Chicago Tribune (7.20.98)


By Joshua Klein. Special to the Tribune.

Ah, to be young and Goth in the summertime! While joggers crowd the lakeshore and sunbathers pepper the beach, Chicago's wannabe undead population congregates indoors, applying pancake makeup to counter the effects of the malicious sun, dressing in black to blend into the night and listening to gloomy music really loud to distress their parents.

Seriously, though. This summer Chicago is a hotbed of Goth-rock activity. Well before announcing a national tour, seminal doom masters Bauhaus had already committed to two local shows. Additionally, The Creatures, a side project of Siouxsie and the Banshees featuring Siouxsie Sioux and drummer Budgie, signed on for their own two-night stay in town. And then there was Saturday night's Projekt Festival at the Vic, a four-band mope-a-thon celebrating Chicago's premier Goth label, Projekt Records, whose city presence has ensured strong support for one of the most misunderstood genres of music.

For a subculture so seemingly easy to stereotype, Goth has given us a surprisingly diverse selection of musical alternatives: There's Depeche Mode (synth-pop), Dead Can Dance (Medieval ambient folk), Swans (ultraslow metal), Nick Cave (pedantic poetry), and Marilyn Manson (pop-star posing), all included under the broad banner of Goth.

While musically dissimilar, these bands do all reveal an obsession with death, depression and disorder. Likewise, though Goth fans' adherence to Goth tenets runs the gamut from role-playing fantasy to fashion statement to outright rebellion, most can be identified by their penchant for black clothes, piercings, lace, patchouli and leather. But the fans who slunk out of the shadows to catch Voltaire, Arcanta, Lycia, and Black Tape for a Blue Girl appeared relaxed and jovial, hobnobbing with their fellow creatures of the night and even clapping after each act. It was less a music festival than a convention.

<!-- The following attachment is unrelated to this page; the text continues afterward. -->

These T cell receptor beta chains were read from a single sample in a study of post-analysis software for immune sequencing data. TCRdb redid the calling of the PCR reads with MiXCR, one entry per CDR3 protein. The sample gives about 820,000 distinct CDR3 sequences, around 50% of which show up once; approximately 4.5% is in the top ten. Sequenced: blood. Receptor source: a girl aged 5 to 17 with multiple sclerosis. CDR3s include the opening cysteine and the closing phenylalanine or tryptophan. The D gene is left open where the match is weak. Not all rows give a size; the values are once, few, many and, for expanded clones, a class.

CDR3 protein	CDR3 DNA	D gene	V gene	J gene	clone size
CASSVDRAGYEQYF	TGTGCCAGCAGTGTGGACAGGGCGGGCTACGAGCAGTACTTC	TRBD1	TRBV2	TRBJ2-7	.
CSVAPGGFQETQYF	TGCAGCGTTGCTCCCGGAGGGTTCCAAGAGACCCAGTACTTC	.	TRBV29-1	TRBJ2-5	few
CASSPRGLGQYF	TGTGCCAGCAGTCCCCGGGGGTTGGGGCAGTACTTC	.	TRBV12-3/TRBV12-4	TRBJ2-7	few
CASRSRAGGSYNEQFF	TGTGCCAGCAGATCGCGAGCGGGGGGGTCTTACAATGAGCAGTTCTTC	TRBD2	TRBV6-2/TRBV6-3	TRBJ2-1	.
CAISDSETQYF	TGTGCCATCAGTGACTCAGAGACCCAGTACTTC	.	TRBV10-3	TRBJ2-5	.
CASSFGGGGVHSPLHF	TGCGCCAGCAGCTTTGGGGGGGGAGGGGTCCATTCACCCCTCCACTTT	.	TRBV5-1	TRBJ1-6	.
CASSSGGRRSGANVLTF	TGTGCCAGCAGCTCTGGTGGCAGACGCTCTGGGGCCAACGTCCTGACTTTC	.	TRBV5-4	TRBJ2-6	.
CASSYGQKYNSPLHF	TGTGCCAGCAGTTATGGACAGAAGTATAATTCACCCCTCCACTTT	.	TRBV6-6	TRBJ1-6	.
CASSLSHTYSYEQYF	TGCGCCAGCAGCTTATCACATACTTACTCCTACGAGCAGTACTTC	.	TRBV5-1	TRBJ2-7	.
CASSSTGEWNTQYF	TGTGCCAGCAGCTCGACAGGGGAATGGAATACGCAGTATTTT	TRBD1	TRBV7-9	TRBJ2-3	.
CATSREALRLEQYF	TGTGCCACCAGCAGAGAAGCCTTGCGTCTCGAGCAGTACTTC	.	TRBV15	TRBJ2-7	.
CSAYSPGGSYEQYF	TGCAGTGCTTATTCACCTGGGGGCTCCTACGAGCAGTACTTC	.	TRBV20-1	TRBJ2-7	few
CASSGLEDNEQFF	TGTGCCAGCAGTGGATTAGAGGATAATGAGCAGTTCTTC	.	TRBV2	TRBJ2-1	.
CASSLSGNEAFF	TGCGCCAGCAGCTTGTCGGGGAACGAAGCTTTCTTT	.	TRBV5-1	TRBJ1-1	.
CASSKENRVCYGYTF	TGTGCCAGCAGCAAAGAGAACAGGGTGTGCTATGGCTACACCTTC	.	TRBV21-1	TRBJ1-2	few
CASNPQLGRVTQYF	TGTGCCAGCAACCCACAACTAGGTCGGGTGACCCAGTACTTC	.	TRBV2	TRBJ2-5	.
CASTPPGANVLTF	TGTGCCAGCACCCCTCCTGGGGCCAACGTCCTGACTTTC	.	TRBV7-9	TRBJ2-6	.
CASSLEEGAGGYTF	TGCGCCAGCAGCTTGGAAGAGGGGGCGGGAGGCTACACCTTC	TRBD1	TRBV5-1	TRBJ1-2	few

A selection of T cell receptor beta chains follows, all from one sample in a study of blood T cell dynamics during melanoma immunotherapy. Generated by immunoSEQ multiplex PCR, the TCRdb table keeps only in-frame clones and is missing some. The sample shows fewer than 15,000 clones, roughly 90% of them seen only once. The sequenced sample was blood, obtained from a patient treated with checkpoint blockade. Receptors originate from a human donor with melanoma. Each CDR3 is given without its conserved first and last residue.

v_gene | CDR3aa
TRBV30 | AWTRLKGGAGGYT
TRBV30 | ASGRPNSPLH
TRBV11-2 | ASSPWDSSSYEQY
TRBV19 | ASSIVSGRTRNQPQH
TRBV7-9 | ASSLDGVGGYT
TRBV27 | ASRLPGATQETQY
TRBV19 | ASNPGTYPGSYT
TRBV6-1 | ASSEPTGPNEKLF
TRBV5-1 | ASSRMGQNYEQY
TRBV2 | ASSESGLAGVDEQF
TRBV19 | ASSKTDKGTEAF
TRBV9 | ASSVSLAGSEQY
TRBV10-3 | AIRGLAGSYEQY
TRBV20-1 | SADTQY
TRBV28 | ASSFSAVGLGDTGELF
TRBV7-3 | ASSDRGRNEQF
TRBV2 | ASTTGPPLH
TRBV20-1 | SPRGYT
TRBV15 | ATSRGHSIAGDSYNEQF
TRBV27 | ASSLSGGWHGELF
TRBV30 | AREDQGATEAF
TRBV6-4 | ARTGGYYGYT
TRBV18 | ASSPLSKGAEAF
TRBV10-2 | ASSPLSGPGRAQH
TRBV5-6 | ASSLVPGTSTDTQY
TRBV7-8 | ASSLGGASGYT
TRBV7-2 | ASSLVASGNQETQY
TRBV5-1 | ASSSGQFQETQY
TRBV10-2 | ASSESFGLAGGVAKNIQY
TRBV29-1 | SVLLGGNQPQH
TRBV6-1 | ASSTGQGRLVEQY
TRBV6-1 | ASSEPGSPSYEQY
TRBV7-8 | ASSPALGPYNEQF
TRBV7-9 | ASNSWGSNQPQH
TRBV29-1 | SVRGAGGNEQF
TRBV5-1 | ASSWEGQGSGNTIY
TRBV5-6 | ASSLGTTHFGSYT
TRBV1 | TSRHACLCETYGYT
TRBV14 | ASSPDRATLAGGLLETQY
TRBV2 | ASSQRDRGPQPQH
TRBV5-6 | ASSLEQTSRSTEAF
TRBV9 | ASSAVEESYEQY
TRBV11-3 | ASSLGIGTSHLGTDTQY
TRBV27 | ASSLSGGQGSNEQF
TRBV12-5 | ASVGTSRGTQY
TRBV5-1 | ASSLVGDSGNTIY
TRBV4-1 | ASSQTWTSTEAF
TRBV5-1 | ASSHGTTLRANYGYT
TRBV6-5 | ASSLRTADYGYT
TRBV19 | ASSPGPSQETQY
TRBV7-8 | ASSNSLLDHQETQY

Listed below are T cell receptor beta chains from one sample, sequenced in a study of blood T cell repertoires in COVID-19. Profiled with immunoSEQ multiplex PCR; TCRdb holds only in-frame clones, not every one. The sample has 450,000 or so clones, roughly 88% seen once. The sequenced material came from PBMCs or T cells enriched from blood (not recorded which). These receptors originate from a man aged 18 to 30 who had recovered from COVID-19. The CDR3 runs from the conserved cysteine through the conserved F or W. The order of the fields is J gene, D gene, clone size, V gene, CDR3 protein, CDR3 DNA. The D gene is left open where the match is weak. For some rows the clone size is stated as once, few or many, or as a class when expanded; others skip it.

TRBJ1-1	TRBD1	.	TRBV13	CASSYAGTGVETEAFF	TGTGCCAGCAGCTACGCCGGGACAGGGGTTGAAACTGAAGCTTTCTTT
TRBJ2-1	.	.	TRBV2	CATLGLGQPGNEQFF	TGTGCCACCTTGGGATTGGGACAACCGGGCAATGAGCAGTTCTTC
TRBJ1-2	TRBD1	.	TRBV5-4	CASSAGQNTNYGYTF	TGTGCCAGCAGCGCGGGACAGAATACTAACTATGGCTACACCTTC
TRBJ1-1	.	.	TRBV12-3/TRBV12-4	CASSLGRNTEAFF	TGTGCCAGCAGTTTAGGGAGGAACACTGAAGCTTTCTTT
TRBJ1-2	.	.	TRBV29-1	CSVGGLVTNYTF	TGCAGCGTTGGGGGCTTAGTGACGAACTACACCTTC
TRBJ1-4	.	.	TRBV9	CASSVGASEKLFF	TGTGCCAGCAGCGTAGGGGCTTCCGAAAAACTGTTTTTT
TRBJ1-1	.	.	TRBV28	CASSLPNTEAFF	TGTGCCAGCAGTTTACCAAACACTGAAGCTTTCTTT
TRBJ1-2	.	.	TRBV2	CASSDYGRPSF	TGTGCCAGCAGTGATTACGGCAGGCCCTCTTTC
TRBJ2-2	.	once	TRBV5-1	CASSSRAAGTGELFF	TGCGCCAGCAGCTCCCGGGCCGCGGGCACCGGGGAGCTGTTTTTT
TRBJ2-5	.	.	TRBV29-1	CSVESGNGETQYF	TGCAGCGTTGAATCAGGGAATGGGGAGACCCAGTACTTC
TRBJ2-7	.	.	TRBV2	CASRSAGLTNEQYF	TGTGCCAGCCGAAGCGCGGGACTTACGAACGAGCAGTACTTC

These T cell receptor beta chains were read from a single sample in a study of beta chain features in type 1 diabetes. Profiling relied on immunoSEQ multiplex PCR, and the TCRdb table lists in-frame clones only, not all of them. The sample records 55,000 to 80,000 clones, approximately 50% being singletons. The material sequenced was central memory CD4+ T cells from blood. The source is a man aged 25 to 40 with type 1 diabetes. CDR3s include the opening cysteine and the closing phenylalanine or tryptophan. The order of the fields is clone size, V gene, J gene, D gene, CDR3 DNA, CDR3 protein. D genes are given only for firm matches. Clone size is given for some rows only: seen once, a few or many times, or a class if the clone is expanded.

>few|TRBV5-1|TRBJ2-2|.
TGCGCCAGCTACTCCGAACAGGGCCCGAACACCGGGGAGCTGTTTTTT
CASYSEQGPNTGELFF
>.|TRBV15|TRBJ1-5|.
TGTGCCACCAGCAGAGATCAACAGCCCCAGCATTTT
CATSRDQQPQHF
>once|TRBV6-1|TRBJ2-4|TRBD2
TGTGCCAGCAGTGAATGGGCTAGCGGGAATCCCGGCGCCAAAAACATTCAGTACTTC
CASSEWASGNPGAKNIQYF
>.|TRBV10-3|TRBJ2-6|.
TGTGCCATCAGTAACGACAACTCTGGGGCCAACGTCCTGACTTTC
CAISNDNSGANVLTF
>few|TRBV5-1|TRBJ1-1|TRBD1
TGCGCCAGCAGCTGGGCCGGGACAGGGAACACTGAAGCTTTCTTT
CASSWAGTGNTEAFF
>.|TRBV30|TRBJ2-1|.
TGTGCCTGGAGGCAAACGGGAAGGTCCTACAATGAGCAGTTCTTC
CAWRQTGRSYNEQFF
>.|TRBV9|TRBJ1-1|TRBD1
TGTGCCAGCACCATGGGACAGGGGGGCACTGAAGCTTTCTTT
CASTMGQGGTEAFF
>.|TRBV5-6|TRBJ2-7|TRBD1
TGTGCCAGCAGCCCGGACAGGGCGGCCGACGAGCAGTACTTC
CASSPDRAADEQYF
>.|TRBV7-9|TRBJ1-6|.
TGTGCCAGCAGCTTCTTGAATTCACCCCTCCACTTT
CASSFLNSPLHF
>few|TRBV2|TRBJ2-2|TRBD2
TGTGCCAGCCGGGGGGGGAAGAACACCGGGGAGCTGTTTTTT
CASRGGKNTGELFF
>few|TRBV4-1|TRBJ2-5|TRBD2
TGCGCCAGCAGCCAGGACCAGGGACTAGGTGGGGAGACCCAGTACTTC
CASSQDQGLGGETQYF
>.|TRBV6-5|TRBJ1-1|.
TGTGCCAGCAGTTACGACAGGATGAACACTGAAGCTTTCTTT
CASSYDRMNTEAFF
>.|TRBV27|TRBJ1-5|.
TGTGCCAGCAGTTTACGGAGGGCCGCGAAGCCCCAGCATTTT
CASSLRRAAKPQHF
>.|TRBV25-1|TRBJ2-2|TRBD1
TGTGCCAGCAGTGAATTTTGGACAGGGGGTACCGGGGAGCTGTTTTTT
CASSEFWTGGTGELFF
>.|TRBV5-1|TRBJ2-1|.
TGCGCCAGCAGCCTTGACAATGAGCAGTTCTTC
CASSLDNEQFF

It's difficult to discern just where a Goth band's act ends and its true beliefs begin. Tragically, the real-life depressions of Ian Curtis (of Goth godfathers Joy Division) and Rozz Williams (of Christian Death) went unchecked for so long that both singers ultimately took their own lives. Luckily, New York's Voltaire began the night with a hilarious set that somewhat cheekily poked fun at Goth conventions while at the same time exploiting them, lending the evening some much-needed lightness.

Voltaire's set featured the kind of sharp songwriting that is too often absent from Goth music. The music, much of which can be found on his new disc "The Devil's Bris," ranged from Gypsy folk to melodramatic pop, with a cello and violin mingling with acoustic guitar and drums. Voltaire himself, an artist and animator when he's not on stage, sounded more than a little bit like Bauhaus head vampire Peter Murphy, but his wit was his own. "I love you all . . . in a Gothic sort of way," he joked.

The remainder of the evening quickly degenerated into a morass of pretentiousness and turgid music. The near-operatic, multilingual wails of Arcanta were softened by excessive reverb and synths, echoing through the room as if the Vic were some vast European cathedral. Lycia (the first group to break out the smoke machine) and Black Tape for a Blue Girl (the longtime band led by Projekt founder and festival organizer Sam Rosenthal), though the main draws for many eager festivalgoers, were a mess of ethereal guitar, programmed drums and all-too-earnest lyrics.

Contributed by Jerry Burch.

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